Humans can’t possibly do that. It could take forever. They don’t necessarily have the capacity or the time to look at all these different patterns. That’s where AI comes in: It helps automate that process. That’s been a major, significant thing here, as we’re trying to increase the capacity of how best we can go about doing that.
I would say also predicting what drug candidates are most likely to succeed is also pretty important. I mentioned earlier that it’s about $2 billion or so to get a drug all the way through the process. Since about 90% of them don’t succeed, that’s a lot of wasted money. If you have AI that can help predict which ones might be the most successful, that’s a major advantage for some of these pharma companies.
I mentioned looking at existing drugs. I think the whole idea of repurposing drugs is pretty interesting. AI has certainly been used in that capacity.
One other interesting one, not so much related to drug discovery, but it’s become increasingly popular for AI to be used for drug adherence, and figuring out what the correct dosages are. I think that’s a major problem. It’s also a large amount of cost that goes into that sort of thing, so using AI in that capacity has been pretty important as well.
Karen Roby: Dan, I know that you’re in contact with a lot of the big pharma companies. Where are they in this process? You mentioned one of them earlier, but how do they feel about it? Are we getting closer with COVID? Obviously, that’s the question on everybody’s mind right now.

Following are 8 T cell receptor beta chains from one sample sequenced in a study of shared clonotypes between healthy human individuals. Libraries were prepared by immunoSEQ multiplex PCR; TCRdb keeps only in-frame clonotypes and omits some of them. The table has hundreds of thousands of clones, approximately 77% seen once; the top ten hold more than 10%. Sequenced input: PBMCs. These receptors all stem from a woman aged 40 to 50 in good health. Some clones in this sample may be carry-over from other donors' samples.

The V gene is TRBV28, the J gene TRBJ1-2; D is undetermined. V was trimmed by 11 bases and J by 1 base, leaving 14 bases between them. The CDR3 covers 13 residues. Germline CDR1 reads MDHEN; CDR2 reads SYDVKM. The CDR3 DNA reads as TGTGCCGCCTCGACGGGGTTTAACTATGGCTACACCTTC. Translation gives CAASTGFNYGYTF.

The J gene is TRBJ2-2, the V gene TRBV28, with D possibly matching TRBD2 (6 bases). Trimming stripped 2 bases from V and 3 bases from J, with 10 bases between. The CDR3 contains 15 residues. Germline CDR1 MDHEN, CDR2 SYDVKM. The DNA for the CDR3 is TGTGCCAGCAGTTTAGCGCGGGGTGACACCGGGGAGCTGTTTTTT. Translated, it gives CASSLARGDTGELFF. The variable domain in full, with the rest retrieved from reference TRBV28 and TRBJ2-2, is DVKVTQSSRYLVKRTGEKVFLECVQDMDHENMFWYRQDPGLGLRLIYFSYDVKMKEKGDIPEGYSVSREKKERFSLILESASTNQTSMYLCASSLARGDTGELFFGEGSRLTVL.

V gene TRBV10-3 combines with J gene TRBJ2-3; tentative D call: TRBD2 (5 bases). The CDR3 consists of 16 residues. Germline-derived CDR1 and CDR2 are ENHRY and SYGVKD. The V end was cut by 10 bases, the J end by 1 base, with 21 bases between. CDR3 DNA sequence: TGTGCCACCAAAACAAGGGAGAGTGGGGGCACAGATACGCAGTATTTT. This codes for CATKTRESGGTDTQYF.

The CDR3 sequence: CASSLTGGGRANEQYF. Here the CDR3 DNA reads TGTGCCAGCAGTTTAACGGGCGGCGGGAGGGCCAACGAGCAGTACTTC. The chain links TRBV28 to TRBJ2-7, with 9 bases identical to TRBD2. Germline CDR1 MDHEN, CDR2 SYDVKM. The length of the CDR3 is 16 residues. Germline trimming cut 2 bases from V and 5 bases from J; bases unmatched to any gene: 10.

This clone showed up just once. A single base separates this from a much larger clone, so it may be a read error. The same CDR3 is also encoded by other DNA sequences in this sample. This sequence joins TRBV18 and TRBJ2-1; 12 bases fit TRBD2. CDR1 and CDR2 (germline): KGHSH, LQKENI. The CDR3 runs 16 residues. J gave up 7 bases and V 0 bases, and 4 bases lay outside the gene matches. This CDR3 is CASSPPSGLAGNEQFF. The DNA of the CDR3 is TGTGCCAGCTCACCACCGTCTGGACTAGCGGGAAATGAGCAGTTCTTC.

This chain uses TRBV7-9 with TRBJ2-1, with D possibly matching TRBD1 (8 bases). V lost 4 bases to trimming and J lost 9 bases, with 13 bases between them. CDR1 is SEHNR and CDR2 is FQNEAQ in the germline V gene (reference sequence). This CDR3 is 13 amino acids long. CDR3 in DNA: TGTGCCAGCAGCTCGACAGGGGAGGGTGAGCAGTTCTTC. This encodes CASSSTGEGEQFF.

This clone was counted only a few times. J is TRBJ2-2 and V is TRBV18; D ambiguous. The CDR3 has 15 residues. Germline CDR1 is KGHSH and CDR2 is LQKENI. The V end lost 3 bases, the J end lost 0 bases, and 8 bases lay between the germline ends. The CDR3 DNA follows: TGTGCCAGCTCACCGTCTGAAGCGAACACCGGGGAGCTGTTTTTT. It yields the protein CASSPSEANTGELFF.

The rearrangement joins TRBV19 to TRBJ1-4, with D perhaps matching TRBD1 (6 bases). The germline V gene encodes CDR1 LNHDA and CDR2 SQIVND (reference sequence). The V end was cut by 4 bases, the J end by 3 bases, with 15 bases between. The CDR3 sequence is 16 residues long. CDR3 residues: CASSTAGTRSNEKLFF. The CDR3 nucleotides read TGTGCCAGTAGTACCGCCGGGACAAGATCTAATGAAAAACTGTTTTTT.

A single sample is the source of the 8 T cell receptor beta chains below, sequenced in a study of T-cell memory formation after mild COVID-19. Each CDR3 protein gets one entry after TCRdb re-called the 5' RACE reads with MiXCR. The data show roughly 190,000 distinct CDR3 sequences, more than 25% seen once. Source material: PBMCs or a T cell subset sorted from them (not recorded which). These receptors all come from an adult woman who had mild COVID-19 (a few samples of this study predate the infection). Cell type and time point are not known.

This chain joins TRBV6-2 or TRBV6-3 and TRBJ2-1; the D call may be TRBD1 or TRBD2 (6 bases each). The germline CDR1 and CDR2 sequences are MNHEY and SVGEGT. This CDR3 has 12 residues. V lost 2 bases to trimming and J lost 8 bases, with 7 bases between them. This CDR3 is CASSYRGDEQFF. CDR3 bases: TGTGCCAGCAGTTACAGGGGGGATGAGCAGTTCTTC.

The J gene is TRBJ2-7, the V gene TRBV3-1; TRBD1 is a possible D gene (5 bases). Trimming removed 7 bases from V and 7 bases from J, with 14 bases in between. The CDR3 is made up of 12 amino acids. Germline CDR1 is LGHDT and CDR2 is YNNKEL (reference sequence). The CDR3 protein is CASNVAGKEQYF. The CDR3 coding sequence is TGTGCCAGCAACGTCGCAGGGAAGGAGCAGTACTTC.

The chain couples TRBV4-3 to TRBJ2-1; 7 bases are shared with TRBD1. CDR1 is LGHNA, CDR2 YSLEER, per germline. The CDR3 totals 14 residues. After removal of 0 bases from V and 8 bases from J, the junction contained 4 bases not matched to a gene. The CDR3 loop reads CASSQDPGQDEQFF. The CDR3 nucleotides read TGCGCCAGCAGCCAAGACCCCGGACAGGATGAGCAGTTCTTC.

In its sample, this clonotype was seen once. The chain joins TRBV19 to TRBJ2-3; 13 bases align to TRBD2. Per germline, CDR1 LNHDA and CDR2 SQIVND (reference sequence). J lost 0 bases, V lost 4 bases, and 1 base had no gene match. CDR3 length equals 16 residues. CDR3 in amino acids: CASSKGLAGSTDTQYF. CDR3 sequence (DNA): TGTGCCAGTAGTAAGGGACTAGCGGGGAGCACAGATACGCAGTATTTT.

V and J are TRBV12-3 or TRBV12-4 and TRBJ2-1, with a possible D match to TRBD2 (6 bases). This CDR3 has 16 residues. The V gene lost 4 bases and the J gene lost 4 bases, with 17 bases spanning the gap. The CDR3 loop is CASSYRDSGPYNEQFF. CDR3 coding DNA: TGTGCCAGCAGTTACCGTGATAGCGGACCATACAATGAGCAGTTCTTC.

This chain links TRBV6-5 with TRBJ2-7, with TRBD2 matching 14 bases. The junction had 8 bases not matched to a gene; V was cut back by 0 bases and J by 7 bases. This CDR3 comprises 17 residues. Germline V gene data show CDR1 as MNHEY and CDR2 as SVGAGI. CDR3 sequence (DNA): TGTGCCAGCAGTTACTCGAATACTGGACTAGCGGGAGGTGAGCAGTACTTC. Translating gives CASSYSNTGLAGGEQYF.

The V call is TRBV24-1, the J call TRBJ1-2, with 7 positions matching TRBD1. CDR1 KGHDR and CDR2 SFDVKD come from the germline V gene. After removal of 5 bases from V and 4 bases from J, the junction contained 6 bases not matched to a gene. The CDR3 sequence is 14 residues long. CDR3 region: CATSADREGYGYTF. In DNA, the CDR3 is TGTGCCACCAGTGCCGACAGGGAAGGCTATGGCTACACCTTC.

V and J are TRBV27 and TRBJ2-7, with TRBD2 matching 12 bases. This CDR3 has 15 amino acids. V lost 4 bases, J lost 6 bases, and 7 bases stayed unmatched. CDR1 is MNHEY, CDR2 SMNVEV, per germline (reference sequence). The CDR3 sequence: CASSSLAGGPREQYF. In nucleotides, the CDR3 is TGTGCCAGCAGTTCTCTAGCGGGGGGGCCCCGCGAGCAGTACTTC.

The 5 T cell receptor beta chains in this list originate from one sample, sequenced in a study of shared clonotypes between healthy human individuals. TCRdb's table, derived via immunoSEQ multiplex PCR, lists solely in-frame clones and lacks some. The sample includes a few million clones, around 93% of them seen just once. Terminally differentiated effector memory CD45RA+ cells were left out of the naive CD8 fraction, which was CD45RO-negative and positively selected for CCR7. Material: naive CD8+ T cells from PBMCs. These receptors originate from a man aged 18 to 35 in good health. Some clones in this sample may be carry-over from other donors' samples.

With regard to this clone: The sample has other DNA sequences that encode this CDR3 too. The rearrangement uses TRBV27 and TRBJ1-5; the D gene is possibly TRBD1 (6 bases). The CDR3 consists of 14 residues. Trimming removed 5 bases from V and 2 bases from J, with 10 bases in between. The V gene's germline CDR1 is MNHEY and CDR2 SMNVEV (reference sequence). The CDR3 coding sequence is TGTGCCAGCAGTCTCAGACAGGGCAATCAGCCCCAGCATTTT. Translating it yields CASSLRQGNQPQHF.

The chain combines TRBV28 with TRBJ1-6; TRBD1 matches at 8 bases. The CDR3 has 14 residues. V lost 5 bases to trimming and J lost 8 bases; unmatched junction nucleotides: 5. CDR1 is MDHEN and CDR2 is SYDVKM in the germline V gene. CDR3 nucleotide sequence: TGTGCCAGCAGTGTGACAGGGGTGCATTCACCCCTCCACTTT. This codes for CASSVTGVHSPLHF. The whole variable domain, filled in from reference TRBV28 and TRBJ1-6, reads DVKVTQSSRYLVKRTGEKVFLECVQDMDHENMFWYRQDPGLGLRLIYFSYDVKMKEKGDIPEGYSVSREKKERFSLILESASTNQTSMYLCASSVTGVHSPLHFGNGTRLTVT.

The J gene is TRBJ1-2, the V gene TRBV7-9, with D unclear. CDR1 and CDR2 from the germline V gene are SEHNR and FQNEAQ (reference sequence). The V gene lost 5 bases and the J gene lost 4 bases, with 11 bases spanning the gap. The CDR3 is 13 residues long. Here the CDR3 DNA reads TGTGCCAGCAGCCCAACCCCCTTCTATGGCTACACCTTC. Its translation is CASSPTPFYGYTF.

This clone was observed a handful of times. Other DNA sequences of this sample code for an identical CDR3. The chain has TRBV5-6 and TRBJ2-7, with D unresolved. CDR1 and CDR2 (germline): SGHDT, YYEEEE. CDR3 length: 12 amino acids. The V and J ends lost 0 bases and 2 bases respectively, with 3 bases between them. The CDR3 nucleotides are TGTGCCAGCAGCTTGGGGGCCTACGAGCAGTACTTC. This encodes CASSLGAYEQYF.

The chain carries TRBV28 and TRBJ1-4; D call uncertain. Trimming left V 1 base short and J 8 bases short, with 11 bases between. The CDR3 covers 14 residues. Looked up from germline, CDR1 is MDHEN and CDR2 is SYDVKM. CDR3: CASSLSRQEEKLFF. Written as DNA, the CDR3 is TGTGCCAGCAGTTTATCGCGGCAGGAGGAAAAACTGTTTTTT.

Dan Drapeau: I would say we’re definitely getting closer. There have been huge strides made in the past few months. Specifically as it relates to AI, only about 250 companies, surprisingly, are using AI. I think there’s going to be a major shift after the pandemic is done with companies really realizing that they have to use it moving forward to be successful. But from all the companies I tend to talk with, and that’s a lot of Fortune 500 companies, most are using AI, and a lot of them are working on cures for COVID-19. So it’s already ingrained into their process.
Karen Roby: Dan, any final thoughts as we close out here? It’s, again, fascinating the capabilities of AI. We don’t even know still what machine learning, all of this is capable of down the road.
Dan Drapeau: The most exciting thing for me too, is the evolution of AI with pharma. You just mentioned machine learning. I think one thing to realize here in the whole process is that this is really augmenting the capabilities of scientists who are in the field, not replacing them. I think with machine learning, while we’ve got smaller data sets, it still does require a human to be involved with training of the mathematical model, validating it and so on.
Where everything’s been going a little bit here, especially in the pharma space, is with deep learning. That’s another subtype of AI that uses neural networks. It’s been increasingly important. The benefits there are that it looks at mass amounts of unstructured data. That could be cell images. It could be scientific literature. That actually doesn’t necessarily require scientists or other experts to be involved. It allows, basically with enough data, it can actually figure out what the most important features are itself by effectively self-learning. I think that’s going to be increasingly common here, especially when we’re looking at drug discovery in particular.